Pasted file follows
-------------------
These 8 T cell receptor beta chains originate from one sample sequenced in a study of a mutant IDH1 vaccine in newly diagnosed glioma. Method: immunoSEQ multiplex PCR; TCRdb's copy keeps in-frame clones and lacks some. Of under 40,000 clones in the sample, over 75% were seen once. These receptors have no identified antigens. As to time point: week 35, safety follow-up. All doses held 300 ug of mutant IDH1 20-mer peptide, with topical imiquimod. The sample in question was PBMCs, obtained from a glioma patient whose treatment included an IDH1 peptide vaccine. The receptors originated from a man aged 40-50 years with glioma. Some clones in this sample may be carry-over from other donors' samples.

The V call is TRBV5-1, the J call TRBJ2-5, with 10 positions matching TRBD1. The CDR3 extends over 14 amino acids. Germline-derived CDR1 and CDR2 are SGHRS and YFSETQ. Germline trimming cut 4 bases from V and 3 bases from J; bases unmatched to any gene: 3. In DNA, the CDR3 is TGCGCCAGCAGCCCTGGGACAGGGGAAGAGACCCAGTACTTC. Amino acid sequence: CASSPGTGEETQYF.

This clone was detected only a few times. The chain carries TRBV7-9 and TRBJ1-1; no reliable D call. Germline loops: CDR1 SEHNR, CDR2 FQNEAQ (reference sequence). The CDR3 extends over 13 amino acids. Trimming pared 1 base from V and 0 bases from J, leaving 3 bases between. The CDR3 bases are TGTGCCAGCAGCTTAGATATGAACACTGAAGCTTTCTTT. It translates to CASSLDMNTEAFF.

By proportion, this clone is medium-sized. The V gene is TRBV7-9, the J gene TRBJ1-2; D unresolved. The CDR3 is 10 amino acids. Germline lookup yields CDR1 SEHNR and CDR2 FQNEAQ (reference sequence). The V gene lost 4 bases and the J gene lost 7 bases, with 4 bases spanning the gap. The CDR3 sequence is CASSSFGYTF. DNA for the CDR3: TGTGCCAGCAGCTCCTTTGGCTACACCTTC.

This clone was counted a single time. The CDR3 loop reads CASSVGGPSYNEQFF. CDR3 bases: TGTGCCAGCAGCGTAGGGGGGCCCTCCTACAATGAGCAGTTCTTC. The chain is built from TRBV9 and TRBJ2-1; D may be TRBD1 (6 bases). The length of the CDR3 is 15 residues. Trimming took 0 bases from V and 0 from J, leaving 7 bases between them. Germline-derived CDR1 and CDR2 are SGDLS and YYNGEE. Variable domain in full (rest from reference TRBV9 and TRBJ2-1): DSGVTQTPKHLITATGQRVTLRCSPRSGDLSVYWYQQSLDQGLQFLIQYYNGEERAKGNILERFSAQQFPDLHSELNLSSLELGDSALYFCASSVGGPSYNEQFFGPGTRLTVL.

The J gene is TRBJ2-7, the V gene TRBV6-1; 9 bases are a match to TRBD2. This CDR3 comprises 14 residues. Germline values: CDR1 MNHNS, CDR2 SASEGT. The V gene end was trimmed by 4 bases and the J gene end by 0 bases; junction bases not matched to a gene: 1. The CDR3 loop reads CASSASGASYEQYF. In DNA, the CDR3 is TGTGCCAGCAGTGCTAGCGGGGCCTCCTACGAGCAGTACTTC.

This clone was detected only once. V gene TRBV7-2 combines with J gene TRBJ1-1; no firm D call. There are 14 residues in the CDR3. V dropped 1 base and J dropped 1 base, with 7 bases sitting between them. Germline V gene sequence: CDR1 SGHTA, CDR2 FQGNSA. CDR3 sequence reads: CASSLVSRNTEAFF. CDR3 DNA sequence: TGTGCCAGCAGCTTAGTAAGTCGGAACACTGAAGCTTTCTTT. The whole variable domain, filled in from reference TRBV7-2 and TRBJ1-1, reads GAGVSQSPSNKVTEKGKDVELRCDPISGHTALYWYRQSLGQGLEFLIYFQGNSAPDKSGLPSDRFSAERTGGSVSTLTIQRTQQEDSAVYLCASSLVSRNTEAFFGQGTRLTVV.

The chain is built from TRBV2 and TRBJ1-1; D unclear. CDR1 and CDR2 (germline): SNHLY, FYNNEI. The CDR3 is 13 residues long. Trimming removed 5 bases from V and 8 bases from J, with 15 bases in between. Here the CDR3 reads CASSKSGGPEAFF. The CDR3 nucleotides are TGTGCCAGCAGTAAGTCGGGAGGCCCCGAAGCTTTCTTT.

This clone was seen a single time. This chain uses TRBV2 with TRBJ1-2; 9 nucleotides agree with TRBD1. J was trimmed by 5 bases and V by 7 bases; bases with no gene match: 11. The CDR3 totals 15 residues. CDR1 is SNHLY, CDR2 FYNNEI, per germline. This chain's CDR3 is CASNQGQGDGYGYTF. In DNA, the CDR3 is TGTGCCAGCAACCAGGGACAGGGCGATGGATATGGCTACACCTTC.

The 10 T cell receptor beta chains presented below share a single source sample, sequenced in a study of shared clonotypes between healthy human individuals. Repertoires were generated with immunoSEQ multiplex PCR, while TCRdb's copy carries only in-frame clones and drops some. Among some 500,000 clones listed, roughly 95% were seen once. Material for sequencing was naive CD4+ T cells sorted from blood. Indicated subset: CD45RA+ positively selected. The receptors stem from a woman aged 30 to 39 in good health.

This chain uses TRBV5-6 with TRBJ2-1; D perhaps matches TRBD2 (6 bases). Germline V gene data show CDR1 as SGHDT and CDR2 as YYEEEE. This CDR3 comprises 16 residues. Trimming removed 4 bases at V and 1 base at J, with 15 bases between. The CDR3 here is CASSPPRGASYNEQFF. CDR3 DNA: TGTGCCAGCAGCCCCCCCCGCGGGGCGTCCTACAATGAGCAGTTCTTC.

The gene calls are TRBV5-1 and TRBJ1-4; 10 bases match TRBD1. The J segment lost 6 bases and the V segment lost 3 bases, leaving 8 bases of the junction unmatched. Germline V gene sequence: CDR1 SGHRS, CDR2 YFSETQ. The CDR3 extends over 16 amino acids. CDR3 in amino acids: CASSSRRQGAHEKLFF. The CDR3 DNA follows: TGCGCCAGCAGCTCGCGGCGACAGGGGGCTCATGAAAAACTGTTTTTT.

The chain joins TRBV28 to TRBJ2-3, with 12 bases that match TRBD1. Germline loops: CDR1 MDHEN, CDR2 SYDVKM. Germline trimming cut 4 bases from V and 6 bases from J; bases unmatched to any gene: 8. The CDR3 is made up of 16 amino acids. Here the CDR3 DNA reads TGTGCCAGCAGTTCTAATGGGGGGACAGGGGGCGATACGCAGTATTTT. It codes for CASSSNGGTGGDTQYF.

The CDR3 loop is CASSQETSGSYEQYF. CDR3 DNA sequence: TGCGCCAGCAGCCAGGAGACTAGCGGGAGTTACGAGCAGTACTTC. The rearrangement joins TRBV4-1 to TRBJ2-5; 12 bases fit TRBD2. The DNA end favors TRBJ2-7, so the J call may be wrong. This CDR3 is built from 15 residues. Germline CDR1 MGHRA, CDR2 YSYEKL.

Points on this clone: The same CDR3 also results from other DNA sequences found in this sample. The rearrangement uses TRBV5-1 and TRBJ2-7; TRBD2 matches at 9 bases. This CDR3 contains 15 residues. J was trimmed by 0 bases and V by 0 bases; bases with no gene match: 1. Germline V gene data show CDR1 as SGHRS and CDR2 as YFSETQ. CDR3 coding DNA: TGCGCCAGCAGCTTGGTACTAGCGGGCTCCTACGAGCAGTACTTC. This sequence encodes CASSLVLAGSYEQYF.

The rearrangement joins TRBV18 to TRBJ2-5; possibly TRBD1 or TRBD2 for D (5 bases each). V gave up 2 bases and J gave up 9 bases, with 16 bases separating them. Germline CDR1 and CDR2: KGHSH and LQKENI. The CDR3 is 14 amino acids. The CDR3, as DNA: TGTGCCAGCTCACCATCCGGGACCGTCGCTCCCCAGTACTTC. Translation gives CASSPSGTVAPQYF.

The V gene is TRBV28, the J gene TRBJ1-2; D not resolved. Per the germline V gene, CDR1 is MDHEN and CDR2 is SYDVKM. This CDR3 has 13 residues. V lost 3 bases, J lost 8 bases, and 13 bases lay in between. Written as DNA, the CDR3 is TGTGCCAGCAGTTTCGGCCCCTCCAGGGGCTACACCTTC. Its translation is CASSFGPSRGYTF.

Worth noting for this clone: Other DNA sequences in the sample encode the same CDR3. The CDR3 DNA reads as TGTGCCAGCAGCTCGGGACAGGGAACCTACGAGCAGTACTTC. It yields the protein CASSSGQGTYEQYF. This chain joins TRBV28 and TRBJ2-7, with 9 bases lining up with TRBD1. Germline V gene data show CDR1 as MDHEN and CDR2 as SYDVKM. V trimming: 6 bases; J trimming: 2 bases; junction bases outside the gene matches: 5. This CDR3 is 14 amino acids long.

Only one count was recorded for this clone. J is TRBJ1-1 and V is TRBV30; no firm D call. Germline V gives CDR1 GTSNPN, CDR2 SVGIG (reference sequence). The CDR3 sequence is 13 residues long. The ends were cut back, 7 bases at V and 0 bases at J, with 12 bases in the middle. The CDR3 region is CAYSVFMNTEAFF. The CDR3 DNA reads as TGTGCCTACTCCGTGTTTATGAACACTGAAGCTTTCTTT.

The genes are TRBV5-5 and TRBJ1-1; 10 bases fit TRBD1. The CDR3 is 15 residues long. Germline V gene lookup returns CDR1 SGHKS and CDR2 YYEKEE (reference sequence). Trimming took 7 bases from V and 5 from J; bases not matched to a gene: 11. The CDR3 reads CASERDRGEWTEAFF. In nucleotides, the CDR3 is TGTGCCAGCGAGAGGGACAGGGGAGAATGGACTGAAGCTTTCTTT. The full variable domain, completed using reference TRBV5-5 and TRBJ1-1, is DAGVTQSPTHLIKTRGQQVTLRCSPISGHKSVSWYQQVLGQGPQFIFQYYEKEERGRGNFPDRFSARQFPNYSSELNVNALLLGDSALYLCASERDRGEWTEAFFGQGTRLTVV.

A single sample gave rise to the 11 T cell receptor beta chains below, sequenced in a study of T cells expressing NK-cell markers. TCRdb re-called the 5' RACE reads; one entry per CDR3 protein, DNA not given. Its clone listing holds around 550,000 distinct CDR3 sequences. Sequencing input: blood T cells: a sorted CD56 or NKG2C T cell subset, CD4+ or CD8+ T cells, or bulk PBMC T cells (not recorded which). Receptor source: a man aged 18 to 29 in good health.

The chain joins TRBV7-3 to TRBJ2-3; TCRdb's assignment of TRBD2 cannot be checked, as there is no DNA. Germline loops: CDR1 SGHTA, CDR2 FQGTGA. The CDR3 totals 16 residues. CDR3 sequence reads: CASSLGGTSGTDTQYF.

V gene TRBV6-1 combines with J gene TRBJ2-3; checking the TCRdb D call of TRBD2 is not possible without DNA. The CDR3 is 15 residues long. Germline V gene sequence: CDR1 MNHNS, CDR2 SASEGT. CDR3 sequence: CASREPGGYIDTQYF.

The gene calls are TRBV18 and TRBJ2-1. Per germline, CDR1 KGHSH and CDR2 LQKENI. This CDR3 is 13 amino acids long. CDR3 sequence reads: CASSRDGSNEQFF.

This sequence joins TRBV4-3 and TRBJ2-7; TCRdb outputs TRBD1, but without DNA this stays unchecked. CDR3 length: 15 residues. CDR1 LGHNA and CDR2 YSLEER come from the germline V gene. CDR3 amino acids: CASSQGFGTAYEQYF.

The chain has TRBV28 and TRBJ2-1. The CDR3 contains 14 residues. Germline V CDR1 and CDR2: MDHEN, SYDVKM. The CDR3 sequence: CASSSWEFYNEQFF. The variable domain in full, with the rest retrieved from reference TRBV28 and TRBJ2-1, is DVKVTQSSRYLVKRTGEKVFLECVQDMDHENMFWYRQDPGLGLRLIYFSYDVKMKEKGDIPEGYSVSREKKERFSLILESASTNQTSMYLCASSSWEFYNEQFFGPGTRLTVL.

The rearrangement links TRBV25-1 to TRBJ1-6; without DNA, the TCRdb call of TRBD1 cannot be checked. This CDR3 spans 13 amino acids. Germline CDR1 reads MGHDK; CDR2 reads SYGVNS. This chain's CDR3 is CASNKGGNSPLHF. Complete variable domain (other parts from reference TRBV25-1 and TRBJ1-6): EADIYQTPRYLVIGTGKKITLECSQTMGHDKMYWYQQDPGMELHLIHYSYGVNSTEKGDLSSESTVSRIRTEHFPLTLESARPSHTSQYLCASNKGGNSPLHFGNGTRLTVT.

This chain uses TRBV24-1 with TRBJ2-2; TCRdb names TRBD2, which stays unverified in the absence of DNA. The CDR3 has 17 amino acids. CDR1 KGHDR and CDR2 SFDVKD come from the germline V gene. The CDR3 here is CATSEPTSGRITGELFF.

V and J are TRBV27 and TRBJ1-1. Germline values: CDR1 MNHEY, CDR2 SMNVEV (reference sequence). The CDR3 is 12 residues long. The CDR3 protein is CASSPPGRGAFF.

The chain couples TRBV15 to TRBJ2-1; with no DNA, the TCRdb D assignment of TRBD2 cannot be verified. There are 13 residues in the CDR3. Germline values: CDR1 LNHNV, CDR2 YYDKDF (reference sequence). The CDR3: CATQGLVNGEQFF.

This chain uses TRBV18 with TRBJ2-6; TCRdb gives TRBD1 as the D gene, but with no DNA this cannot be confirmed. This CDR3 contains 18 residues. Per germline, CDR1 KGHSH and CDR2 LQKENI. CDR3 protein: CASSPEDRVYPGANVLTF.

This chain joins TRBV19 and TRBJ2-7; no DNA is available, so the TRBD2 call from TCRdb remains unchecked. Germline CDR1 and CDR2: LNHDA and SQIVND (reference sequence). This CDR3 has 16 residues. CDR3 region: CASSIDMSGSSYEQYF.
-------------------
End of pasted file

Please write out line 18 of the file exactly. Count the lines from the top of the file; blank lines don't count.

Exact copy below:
Worth noting for this clone: Other DNA sequences in the sample encode the same CDR3. The CDR3 DNA reads as TGTGCCAGCAGCTCGGGACAGGGAACCTACGAGCAGTACTTC. It yields the protein CASSSGQGTYEQYF. This chain joins TRBV28 and TRBJ2-7, with 9 bases lining up with TRBD1. Germline V gene data show CDR1 as MDHEN and CDR2 as SYDVKM. V trimming: 6 bases; J trimming: 2 bases; junction bases outside the gene matches: 5. This CDR3 is 14 amino acids long.